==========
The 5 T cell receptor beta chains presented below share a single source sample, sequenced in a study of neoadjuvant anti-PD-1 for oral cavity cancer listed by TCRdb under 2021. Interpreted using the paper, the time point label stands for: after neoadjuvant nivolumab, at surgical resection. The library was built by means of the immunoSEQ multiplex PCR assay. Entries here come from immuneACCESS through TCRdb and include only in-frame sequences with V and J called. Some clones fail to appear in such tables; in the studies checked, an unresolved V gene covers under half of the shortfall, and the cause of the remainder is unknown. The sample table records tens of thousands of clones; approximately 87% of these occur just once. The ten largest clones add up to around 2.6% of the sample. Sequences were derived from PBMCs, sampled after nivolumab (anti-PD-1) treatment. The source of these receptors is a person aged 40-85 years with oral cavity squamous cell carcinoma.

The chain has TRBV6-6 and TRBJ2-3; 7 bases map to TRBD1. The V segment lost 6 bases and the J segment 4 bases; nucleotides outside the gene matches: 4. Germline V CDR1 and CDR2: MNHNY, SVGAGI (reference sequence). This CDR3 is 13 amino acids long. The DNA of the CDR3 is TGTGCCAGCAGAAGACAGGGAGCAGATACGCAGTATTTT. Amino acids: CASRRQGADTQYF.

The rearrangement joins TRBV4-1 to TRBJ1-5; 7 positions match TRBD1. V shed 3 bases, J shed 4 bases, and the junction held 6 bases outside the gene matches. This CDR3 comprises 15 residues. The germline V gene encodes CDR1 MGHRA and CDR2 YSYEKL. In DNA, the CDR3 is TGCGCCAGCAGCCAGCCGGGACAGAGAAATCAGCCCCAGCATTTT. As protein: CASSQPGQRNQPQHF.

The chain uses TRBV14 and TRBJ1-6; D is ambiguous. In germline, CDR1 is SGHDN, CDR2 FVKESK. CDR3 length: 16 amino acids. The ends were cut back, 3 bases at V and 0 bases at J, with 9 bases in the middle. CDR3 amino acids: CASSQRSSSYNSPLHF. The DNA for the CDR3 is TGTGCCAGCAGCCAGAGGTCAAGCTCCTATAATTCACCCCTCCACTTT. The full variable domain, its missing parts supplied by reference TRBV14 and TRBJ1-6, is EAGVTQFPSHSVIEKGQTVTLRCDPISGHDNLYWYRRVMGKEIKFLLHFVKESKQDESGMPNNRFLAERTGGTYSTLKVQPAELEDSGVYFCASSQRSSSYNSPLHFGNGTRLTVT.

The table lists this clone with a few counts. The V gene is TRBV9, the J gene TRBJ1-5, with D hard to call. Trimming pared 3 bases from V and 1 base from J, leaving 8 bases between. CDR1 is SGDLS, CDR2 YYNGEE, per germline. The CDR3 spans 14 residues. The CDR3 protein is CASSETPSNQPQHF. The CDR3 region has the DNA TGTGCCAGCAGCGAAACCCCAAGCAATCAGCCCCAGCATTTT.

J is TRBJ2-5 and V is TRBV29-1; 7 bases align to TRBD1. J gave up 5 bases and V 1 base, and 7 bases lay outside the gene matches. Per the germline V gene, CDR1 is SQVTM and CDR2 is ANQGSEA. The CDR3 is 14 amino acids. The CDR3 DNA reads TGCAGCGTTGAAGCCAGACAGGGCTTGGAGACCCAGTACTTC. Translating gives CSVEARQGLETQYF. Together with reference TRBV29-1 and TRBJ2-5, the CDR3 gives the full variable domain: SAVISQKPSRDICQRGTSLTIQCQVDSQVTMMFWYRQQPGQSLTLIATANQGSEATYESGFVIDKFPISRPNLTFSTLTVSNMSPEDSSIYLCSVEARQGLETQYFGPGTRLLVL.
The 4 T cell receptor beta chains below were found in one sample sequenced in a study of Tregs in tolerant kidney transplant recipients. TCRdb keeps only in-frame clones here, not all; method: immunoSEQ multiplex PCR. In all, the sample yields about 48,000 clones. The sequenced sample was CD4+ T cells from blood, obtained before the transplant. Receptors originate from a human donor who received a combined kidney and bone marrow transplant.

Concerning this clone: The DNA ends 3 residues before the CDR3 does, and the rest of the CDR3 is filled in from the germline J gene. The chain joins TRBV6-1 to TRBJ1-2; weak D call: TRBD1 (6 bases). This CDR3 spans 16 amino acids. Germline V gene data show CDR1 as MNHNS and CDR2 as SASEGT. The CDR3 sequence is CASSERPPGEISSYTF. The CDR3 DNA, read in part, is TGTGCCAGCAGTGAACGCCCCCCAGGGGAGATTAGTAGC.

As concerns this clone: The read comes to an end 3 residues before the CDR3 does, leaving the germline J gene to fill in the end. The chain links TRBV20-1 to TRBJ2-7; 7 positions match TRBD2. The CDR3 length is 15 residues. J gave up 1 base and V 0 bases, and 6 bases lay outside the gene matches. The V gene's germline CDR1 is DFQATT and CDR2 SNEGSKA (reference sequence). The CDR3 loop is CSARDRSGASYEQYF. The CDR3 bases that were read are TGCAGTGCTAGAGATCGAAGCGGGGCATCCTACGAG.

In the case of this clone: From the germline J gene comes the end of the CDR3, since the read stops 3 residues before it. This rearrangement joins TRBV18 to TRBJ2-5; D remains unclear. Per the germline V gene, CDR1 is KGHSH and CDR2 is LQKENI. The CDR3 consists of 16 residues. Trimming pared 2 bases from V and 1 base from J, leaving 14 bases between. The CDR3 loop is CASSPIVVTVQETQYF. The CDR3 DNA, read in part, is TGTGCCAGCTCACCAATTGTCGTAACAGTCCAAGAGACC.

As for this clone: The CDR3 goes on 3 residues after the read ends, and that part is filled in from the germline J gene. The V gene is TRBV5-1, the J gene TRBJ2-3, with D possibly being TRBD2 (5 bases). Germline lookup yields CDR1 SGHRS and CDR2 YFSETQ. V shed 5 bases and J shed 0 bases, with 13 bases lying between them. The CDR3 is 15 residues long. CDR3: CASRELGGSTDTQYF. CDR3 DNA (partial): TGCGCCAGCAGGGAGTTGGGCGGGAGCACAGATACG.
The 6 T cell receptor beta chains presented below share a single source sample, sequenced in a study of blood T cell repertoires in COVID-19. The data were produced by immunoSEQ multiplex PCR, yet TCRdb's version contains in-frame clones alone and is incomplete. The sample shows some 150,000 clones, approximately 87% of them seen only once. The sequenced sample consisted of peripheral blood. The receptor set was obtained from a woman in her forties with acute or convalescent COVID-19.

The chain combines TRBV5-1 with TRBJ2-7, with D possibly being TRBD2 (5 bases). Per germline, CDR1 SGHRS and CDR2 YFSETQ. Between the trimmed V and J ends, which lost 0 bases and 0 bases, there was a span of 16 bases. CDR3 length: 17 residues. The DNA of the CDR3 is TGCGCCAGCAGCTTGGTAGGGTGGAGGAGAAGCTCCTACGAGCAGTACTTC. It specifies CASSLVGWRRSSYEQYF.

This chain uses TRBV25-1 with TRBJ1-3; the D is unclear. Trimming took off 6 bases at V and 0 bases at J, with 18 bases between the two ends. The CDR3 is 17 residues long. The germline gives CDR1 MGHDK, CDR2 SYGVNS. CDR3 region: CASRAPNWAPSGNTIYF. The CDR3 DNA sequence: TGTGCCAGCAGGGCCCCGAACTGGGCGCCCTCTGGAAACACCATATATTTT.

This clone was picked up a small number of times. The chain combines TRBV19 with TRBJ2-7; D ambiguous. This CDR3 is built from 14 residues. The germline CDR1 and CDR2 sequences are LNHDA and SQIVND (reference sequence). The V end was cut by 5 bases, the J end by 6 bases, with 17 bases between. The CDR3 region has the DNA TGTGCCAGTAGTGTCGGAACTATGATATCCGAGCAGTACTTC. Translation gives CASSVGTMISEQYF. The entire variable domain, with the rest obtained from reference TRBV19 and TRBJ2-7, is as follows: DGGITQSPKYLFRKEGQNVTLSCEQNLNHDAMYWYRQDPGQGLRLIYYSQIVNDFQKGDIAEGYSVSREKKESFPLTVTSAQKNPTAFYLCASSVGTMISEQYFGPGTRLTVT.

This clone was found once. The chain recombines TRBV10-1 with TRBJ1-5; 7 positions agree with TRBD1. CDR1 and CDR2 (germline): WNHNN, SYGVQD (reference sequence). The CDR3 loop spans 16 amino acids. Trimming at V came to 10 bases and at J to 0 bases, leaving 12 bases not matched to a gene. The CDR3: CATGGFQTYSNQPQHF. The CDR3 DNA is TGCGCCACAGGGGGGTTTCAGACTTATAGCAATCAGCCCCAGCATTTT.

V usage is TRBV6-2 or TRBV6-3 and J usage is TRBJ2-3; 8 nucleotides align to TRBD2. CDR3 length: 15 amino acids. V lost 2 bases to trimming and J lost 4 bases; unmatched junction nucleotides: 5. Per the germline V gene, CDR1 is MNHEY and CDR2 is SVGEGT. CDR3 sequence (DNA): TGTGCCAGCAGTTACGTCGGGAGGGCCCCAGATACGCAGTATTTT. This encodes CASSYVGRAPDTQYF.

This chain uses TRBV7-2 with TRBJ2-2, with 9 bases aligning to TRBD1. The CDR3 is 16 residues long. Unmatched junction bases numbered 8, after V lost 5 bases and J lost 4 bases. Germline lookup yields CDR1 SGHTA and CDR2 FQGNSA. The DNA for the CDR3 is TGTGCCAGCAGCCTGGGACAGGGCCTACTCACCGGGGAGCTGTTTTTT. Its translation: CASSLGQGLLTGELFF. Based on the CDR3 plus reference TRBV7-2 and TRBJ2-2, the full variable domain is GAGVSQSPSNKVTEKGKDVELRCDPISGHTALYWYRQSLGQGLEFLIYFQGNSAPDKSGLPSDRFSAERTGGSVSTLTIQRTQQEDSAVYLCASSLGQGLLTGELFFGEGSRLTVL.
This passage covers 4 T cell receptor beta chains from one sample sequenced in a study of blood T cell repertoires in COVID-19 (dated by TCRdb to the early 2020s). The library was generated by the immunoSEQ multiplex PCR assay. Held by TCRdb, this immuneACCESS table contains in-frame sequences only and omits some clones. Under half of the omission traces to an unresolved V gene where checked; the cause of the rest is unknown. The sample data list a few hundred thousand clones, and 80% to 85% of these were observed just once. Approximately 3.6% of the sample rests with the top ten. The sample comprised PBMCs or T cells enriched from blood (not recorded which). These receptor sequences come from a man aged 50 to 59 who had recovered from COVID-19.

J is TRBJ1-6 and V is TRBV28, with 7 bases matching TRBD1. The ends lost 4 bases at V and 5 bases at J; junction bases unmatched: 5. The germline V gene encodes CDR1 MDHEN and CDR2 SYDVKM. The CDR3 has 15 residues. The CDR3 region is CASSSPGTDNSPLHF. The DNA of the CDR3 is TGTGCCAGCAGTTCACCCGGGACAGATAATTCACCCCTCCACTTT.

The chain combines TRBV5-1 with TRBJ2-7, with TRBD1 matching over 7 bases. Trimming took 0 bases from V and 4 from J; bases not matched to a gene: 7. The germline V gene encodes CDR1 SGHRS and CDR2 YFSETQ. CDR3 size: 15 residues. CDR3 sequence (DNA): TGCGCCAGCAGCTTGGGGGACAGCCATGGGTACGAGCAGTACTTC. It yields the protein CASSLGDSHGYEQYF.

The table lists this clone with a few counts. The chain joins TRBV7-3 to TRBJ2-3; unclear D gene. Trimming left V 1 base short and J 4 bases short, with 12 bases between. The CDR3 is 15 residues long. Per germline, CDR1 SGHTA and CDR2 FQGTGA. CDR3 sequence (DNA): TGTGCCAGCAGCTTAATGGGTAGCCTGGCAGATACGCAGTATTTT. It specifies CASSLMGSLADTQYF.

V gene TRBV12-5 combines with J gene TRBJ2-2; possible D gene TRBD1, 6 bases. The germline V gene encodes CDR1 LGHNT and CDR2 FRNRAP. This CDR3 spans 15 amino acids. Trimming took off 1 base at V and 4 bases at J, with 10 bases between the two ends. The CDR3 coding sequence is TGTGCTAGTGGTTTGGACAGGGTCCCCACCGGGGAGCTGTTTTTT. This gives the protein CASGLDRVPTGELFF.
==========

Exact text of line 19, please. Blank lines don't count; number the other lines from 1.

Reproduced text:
This passage covers 4 T cell receptor beta chains from one sample sequenced in a study of blood T cell repertoires in COVID-19 (dated by TCRdb to the early 2020s). The library was generated by the immunoSEQ multiplex PCR assay. Held by TCRdb, this immuneACCESS table contains in-frame sequences only and omits some clones. Under half of the omission traces to an unresolved V gene where checked; the cause of the rest is unknown. The sample data list a few hundred thousand clones, and 80% to 85% of these were observed just once. Approximately 3.6% of the sample rests with the top ten. The sample comprised PBMCs or T cells enriched from blood (not recorded which). These receptor sequences come from a man aged 50 to 59 who had recovered from COVID-19.